conjunction with soliciting signatures for both petitions, found in Defendants' four mailings, are governed by Alaska security law, specifically, Alaska Stat. § 45.55.160, which states that a person, in a proxy solicitation, may not make or cause to be made an untrue statement of material fact or omit a material fact necessary in
43 U.S.C. § 1625(a) (2010). The Court reasons that statements made in support of soliciting shareholder signatures and those made in support of soliciting shareholder proxies are both held to the same standard of veracity and materiality prescribed by Alaska security laws and regulations.
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order to make the statements made, in light of the circumstances under which they are made, not misleading. Under Alaska Stat. § 45.55.160, a two-element test applies to misrepresentation issues in proxy statements.28 determine: 1) "whether any statements The Court must amounted to
misrepresentations"; and 2) "whether those misrepresentations are material when considered `in the light of the circumstances under which they are made.'"29 Alaska security regulations define a misrepresentation as: a statement that, at the time and under the circumstances in which it is made (1) is false or misleading with respect to a material fact; (2) omits a material fact necessary in order to make a statement made in the solicitation not false or misleading; or (3) omits a material fact necessary to correct a statement, in an earlier communication regarding the solicitation of a proxy for the same meeting or subject matter, which has become false or misleading.30 Specifically, misleading statements include statements that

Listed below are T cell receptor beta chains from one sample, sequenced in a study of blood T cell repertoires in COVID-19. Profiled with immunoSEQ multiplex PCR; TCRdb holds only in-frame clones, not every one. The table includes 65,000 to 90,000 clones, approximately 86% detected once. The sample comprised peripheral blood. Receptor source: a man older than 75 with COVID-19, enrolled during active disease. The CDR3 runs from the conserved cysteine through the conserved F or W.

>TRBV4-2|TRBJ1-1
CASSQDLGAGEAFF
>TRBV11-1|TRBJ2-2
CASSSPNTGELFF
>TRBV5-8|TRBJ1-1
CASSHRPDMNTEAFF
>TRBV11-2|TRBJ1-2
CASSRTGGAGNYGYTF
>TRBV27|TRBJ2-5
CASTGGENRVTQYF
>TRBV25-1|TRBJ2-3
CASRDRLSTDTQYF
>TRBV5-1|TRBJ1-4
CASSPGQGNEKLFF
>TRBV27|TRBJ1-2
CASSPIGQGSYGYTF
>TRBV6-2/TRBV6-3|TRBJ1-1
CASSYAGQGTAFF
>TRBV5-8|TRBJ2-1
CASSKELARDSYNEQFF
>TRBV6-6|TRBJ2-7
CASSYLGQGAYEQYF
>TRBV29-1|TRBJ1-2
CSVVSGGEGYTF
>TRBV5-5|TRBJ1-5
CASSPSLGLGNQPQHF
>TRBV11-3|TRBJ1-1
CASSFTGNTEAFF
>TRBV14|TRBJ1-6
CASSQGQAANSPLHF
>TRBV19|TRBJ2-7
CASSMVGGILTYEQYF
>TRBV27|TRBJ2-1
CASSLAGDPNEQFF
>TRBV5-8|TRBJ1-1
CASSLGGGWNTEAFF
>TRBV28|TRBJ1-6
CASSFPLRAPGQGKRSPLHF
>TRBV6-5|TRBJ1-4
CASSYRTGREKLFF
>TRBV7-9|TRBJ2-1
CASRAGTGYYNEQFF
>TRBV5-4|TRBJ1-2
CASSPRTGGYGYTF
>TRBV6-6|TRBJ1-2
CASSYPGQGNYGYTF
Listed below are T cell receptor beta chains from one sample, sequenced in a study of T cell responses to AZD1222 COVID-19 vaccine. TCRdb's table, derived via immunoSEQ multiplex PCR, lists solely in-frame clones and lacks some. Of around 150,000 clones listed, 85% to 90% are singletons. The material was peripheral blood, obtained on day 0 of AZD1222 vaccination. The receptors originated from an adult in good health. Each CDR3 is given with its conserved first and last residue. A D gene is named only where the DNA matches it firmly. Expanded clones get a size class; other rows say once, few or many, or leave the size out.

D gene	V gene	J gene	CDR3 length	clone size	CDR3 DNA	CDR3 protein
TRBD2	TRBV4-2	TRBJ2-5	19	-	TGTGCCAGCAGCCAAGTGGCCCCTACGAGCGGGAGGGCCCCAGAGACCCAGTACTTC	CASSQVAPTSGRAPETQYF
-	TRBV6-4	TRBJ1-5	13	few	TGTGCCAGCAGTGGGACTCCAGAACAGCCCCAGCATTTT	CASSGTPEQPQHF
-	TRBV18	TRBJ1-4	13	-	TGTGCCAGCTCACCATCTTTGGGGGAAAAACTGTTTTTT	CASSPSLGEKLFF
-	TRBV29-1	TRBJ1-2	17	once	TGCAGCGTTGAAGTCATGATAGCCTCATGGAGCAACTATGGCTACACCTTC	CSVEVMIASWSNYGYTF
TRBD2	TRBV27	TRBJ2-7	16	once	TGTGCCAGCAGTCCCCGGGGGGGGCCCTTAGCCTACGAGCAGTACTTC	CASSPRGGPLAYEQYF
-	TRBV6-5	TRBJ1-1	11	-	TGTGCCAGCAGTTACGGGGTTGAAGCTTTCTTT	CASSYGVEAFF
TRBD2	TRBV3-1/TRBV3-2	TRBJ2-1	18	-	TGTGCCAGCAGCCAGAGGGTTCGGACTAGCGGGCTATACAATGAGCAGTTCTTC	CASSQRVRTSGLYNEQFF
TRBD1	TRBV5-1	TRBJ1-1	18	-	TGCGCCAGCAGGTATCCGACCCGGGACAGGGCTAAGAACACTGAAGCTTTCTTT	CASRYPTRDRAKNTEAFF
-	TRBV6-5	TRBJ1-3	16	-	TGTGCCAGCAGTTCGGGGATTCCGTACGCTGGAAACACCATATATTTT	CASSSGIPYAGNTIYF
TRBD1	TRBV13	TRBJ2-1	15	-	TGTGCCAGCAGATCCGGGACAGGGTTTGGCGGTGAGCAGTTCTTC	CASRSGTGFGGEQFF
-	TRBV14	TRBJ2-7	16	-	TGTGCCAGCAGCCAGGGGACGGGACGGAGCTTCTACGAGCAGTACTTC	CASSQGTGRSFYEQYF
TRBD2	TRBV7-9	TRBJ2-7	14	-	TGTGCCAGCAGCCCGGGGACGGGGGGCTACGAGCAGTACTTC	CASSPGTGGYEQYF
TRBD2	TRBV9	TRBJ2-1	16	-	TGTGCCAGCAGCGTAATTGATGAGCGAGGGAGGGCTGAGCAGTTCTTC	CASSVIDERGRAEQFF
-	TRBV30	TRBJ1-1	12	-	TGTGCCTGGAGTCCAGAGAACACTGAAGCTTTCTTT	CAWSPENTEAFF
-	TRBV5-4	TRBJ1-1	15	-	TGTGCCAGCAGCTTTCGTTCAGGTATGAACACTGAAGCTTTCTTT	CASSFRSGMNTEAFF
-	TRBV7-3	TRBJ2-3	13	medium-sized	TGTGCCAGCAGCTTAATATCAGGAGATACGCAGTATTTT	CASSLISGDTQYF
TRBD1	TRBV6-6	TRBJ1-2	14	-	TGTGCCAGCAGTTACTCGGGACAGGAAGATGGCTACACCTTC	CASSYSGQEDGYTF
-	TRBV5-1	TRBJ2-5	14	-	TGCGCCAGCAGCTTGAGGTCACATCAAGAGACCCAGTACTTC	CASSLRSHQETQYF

directly or indirectly impugn character, integrity, or personal reputation, or directly or indirectly make charges concerning
Skaflestad v. Huna Totem Corp., 76 P.3d 391, 395 (Alaska Id.
Meidinger v. Koniag, Inc., 31 P.3d 77, 82-3 (Alaska 2001) (quoting Alaska Admin. Code tit. 3 § 08.315(a) (2010)).
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improper, illegal, or immoral conduct or associations, without factual foundation.31 In the four mailings, Defendants presented to CIRI
shareholders numerous affirmative statements concerning CIRI that were not based in fact and were misleading. For example, in their
mailings, Defendants either stated or implied that: 1) CIRI made death threats against Defendants;32 2) CIRI improperly disposed of, failed to account for, and mismanaged CIRI assets, including selling property below market value;33 3) CIRI deprived shareholders of 7(i) sharing 4) rights CIRI by not in complying corporate with its sharing
misusing corporate funds;35 5) CIRI sued shareholders frivolously and without cause, specifically, that CIRI board members sued any who opposed or ran against them;36 6) CIRI engaged in illegal election practices;37 7) as shareholders pass away the shares of the
31 32 33 34 35 36 37
Alaska Admin. Code tit. 3 § 08.315(a)(2). Docket 23 at 14. Id. at 16. Id. at 22. Id. at 24. Id. Id. at 29.
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remaining shareholders become diluted;38 8) CIRI has a plan to take over Cook Inlet Village Corporations;39 9) there would be no adverse consequences that would occur as a result of lifting CIRI stock alienability restrictions;40 10) CIRI shareholders were improperly denied participation in issues affecting their stock, including excluding shareholders from corporate matters and denying to